Building a Solid Foundation – Knowing your options when it’s time to issue shares

Once your startup begins to see success, discussions often turn to shares – namely, the amount that should be issued and who should gain equity in your company. Zeifmans’ experts teamed up with Cassels Brock & Blackwell LLP, a full-service business law firm, to author this guide to help your startup with considerations around issuing shares and creating a solid share structure.  

 The Scenario 

 You and a friend have a brilliant idea for a company. You pool your savings to personally fund the initial research and development and operational activities, and create an innovative startup. To build your future equity in your startup, you should reach out to your business and legal advisors to discuss issuing shares through a shareholders agreement. Here’s what you should know before making any decisions:  

The tax perspective  

 To incorporate or not? 

Before making any equity decisions, it’s important to know how your taxes will be impacted by incorporating. If your Ontario business is earning income as a Canadian-Controlled Private Corporation (“CCPC”), you’ll pay about 13% tax on your first $500,000 net profits, after which you’ll be taxed at the general rate of 26.5%. Incorporating will allow you to defer taxes in order to reinvest your start-up’s profits without having to pay personal taxes, which can be higher than 50%.  

 If you and your friend decide to reinvest all of your earned income back into the business, then as incorporated entrepreneurs, you’ll have more in after-tax funds available for your startup than if you hadn’t incorporated. 

 Shares or options as a company perk 

 Shares or stock options to acquire shares are often used as a way to incentivize and retain employees when a startup can’t afford to pay high salaries yet. Be aware though, you cannot issue equity for services that have not been rendered. The timing and quantum of the taxable amount of stock option benefit depends on several factors.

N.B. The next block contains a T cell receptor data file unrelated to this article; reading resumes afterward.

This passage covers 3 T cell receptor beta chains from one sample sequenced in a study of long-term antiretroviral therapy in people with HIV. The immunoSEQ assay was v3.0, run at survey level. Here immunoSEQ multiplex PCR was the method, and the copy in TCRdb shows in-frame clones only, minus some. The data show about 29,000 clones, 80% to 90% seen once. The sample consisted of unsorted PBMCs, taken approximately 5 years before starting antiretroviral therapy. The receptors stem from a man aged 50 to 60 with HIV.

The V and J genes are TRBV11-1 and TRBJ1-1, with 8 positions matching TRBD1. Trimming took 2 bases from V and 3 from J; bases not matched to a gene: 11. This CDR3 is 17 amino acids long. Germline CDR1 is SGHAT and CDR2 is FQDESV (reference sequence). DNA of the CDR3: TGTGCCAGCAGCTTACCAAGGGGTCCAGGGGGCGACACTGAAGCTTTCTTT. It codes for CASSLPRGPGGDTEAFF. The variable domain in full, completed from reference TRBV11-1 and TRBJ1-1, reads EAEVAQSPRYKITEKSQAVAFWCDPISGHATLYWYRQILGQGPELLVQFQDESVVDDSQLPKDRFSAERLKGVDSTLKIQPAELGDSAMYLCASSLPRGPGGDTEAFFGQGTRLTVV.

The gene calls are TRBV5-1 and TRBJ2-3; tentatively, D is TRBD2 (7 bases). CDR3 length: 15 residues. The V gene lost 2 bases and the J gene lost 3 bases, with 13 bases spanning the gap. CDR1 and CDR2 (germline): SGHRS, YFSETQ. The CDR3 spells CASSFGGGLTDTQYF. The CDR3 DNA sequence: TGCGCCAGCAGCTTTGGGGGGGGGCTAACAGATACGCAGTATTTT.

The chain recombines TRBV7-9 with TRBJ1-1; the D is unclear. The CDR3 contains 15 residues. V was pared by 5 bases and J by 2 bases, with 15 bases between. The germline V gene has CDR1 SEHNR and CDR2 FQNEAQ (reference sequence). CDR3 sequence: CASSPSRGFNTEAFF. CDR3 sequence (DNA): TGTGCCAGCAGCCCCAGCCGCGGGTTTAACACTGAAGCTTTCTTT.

In a well-structured plan, equity can actually be more tax efficient than a regular salary, since employees benefit from Canada’s capital gain tax treatment when selling stocks. A CCPC’s employee generally pays tax only on the 50% of the total benefit amount and only at the time when employee actually sells the shares acquired through the plan.   

The legal perspective 

 Understanding your Shareholders’ Agreement 

 When issuing shares, an important step for a startup is to create a shareholders’ agreement. This agreement will act as a contract establishing rights and obligations for the shareholders, and the powers and duties of the Board of Directors. 

 Typically, shareholder agreements:  

  • Lay out how shares are issued, sold and transferred 
  • Establish the Board composition and duties  
  • Establish fundamental decision making powers 
  • Formulate exit mechanics (i.e., buy/sell options, rights of first refusal, right of first offer, tag along and drag along provisions)  
  • Determine what happens if a management shareholder dies or becomes disabled or if a shareholder that is an employee resigns or is terminated, etc.  
  • Provide for a pre-emptive right (also known as an anti-dilution right)  
  • Include a valuation procedure that ties in with certain exit mechanics  
  • Set-out a dispute resolution procedure (which could be mediation or arbitration instead of the court system)